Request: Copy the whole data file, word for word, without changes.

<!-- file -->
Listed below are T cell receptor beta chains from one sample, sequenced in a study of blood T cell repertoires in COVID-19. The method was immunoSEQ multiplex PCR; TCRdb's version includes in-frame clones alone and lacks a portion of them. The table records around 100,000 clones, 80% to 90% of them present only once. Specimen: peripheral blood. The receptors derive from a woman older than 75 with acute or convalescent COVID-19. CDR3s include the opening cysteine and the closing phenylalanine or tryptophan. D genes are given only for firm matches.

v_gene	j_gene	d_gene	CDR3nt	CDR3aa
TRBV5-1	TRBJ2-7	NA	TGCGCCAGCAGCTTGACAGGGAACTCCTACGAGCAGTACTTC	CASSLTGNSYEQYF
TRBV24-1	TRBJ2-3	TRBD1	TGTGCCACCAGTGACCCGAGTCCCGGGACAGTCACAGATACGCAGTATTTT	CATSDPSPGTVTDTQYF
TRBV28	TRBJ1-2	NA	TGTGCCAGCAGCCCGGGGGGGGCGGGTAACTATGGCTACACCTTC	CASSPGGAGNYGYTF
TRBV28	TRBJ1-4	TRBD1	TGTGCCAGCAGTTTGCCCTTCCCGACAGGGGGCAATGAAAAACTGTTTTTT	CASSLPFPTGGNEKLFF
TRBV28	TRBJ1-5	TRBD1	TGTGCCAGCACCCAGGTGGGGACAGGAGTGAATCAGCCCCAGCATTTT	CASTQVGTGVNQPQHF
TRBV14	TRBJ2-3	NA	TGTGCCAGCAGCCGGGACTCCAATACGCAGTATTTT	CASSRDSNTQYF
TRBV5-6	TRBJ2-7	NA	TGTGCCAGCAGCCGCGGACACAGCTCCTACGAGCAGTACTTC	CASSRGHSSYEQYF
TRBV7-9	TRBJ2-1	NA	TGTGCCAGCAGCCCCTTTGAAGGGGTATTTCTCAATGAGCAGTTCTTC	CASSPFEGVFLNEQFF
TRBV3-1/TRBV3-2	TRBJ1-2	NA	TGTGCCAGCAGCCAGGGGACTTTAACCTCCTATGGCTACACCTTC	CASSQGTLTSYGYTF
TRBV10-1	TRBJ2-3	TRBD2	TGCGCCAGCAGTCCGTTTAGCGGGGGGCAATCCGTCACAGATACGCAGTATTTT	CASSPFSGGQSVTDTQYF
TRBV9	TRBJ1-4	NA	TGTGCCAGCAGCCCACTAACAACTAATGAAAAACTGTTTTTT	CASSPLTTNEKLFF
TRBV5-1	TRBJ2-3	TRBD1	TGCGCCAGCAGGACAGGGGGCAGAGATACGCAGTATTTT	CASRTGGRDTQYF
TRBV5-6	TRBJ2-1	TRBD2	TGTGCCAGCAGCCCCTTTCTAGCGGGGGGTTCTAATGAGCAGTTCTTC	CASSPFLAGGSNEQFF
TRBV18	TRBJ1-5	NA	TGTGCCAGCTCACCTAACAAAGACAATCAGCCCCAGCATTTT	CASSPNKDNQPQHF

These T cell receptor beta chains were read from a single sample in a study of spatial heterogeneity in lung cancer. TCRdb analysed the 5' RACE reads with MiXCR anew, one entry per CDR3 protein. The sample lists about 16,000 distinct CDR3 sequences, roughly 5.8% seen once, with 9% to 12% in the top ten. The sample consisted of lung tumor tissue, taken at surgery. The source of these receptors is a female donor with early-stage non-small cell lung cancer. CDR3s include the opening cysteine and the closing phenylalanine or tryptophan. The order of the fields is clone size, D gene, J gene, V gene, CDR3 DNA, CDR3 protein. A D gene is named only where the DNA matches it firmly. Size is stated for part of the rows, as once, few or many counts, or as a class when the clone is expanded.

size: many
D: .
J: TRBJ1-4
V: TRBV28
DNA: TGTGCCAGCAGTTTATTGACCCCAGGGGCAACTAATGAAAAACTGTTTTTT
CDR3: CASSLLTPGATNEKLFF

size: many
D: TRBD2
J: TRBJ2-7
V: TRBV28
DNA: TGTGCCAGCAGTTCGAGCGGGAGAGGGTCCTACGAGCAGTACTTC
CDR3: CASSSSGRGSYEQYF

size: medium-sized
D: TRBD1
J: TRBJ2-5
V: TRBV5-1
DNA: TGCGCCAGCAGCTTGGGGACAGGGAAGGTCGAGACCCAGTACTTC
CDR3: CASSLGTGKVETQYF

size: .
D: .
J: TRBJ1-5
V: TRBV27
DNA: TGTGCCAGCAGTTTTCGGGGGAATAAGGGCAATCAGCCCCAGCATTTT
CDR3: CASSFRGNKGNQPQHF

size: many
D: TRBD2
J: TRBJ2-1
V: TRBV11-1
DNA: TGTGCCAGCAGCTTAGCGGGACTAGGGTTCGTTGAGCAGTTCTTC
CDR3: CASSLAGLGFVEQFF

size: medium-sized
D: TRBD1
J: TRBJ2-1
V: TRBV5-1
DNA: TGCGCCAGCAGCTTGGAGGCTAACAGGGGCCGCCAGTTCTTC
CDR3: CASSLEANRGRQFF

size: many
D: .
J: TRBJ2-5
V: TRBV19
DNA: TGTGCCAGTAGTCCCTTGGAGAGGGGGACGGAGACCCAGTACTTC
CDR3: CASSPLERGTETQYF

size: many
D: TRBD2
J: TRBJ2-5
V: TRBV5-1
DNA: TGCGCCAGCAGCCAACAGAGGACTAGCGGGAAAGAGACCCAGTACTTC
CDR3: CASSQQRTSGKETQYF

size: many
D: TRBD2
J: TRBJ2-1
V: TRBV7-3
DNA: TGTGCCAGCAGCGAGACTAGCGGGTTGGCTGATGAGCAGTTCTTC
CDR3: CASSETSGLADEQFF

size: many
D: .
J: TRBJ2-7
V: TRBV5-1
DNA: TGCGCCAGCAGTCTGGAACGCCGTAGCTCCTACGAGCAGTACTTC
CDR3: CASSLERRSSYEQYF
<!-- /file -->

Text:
Listed below are T cell receptor beta chains from one sample, sequenced in a study of blood T cell repertoires in COVID-19. The method was immunoSEQ multiplex PCR; TCRdb's version includes in-frame clones alone and lacks a portion of them. The table records around 100,000 clones, 80% to 90% of them present only once. Specimen: peripheral blood. The receptors derive from a woman older than 75 with acute or convalescent COVID-19. CDR3s include the opening cysteine and the closing phenylalanine or tryptophan. D genes are given only for firm matches.

v_gene	j_gene	d_gene	CDR3nt	CDR3aa
TRBV5-1	TRBJ2-7	NA	TGCGCCAGCAGCTTGACAGGGAACTCCTACGAGCAGTACTTC	CASSLTGNSYEQYF
TRBV24-1	TRBJ2-3	TRBD1	TGTGCCACCAGTGACCCGAGTCCCGGGACAGTCACAGATACGCAGTATTTT	CATSDPSPGTVTDTQYF
TRBV28	TRBJ1-2	NA	TGTGCCAGCAGCCCGGGGGGGGCGGGTAACTATGGCTACACCTTC	CASSPGGAGNYGYTF
TRBV28	TRBJ1-4	TRBD1	TGTGCCAGCAGTTTGCCCTTCCCGACAGGGGGCAATGAAAAACTGTTTTTT	CASSLPFPTGGNEKLFF
TRBV28	TRBJ1-5	TRBD1	TGTGCCAGCACCCAGGTGGGGACAGGAGTGAATCAGCCCCAGCATTTT	CASTQVGTGVNQPQHF
TRBV14	TRBJ2-3	NA	TGTGCCAGCAGCCGGGACTCCAATACGCAGTATTTT	CASSRDSNTQYF
TRBV5-6	TRBJ2-7	NA	TGTGCCAGCAGCCGCGGACACAGCTCCTACGAGCAGTACTTC	CASSRGHSSYEQYF
TRBV7-9	TRBJ2-1	NA	TGTGCCAGCAGCCCCTTTGAAGGGGTATTTCTCAATGAGCAGTTCTTC	CASSPFEGVFLNEQFF
TRBV3-1/TRBV3-2	TRBJ1-2	NA	TGTGCCAGCAGCCAGGGGACTTTAACCTCCTATGGCTACACCTTC	CASSQGTLTSYGYTF
TRBV10-1	TRBJ2-3	TRBD2	TGCGCCAGCAGTCCGTTTAGCGGGGGGCAATCCGTCACAGATACGCAGTATTTT	CASSPFSGGQSVTDTQYF
TRBV9	TRBJ1-4	NA	TGTGCCAGCAGCCCACTAACAACTAATGAAAAACTGTTTTTT	CASSPLTTNEKLFF
TRBV5-1	TRBJ2-3	TRBD1	TGCGCCAGCAGGACAGGGGGCAGAGATACGCAGTATTTT	CASRTGGRDTQYF
TRBV5-6	TRBJ2-1	TRBD2	TGTGCCAGCAGCCCCTTTCTAGCGGGGGGTTCTAATGAGCAGTTCTTC	CASSPFLAGGSNEQFF
TRBV18	TRBJ1-5	NA	TGTGCCAGCTCACCTAACAAAGACAATCAGCCCCAGCATTTT	CASSPNKDNQPQHF

These T cell receptor beta chains were read from a single sample in a study of spatial heterogeneity in lung cancer. TCRdb analysed the 5' RACE reads with MiXCR anew, one entry per CDR3 protein. The sample lists about 16,000 distinct CDR3 sequences, roughly 5.8% seen once, with 9% to 12% in the top ten. The sample consisted of lung tumor tissue, taken at surgery. The source of these receptors is a female donor with early-stage non-small cell lung cancer. CDR3s include the opening cysteine and the closing phenylalanine or tryptophan. The order of the fields is clone size, D gene, J gene, V gene, CDR3 DNA, CDR3 protein. A D gene is named only where the DNA matches it firmly. Size is stated for part of the rows, as once, few or many counts, or as a class when the clone is expanded.

size: many
D: .
J: TRBJ1-4
V: TRBV28
DNA: TGTGCCAGCAGTTTATTGACCCCAGGGGCAACTAATGAAAAACTGTTTTTT
CDR3: CASSLLTPGATNEKLFF

size: many
D: TRBD2
J: TRBJ2-7
V: TRBV28
DNA: TGTGCCAGCAGTTCGAGCGGGAGAGGGTCCTACGAGCAGTACTTC
CDR3: CASSSSGRGSYEQYF

size: medium-sized
D: TRBD1
J: TRBJ2-5
V: TRBV5-1
DNA: TGCGCCAGCAGCTTGGGGACAGGGAAGGTCGAGACCCAGTACTTC
CDR3: CASSLGTGKVETQYF

size: .
D: .
J: TRBJ1-5
V: TRBV27
DNA: TGTGCCAGCAGTTTTCGGGGGAATAAGGGCAATCAGCCCCAGCATTTT
CDR3: CASSFRGNKGNQPQHF

size: many
D: TRBD2
J: TRBJ2-1
V: TRBV11-1
DNA: TGTGCCAGCAGCTTAGCGGGACTAGGGTTCGTTGAGCAGTTCTTC
CDR3: CASSLAGLGFVEQFF

size: medium-sized
D: TRBD1
J: TRBJ2-1
V: TRBV5-1
DNA: TGCGCCAGCAGCTTGGAGGCTAACAGGGGCCGCCAGTTCTTC
CDR3: CASSLEANRGRQFF

size: many
D: .
J: TRBJ2-5
V: TRBV19
DNA: TGTGCCAGTAGTCCCTTGGAGAGGGGGACGGAGACCCAGTACTTC
CDR3: CASSPLERGTETQYF

size: many
D: TRBD2
J: TRBJ2-5
V: TRBV5-1
DNA: TGCGCCAGCAGCCAACAGAGGACTAGCGGGAAAGAGACCCAGTACTTC
CDR3: CASSQQRTSGKETQYF

size: many
D: TRBD2
J: TRBJ2-1
V: TRBV7-3
DNA: TGTGCCAGCAGCGAGACTAGCGGGTTGGCTGATGAGCAGTTCTTC
CDR3: CASSETSGLADEQFF

size: many
D: .
J: TRBJ2-7
V: TRBV5-1
DNA: TGCGCCAGCAGTCTGGAACGCCGTAGCTCCTACGAGCAGTACTTC
CDR3: CASSLERRSSYEQYF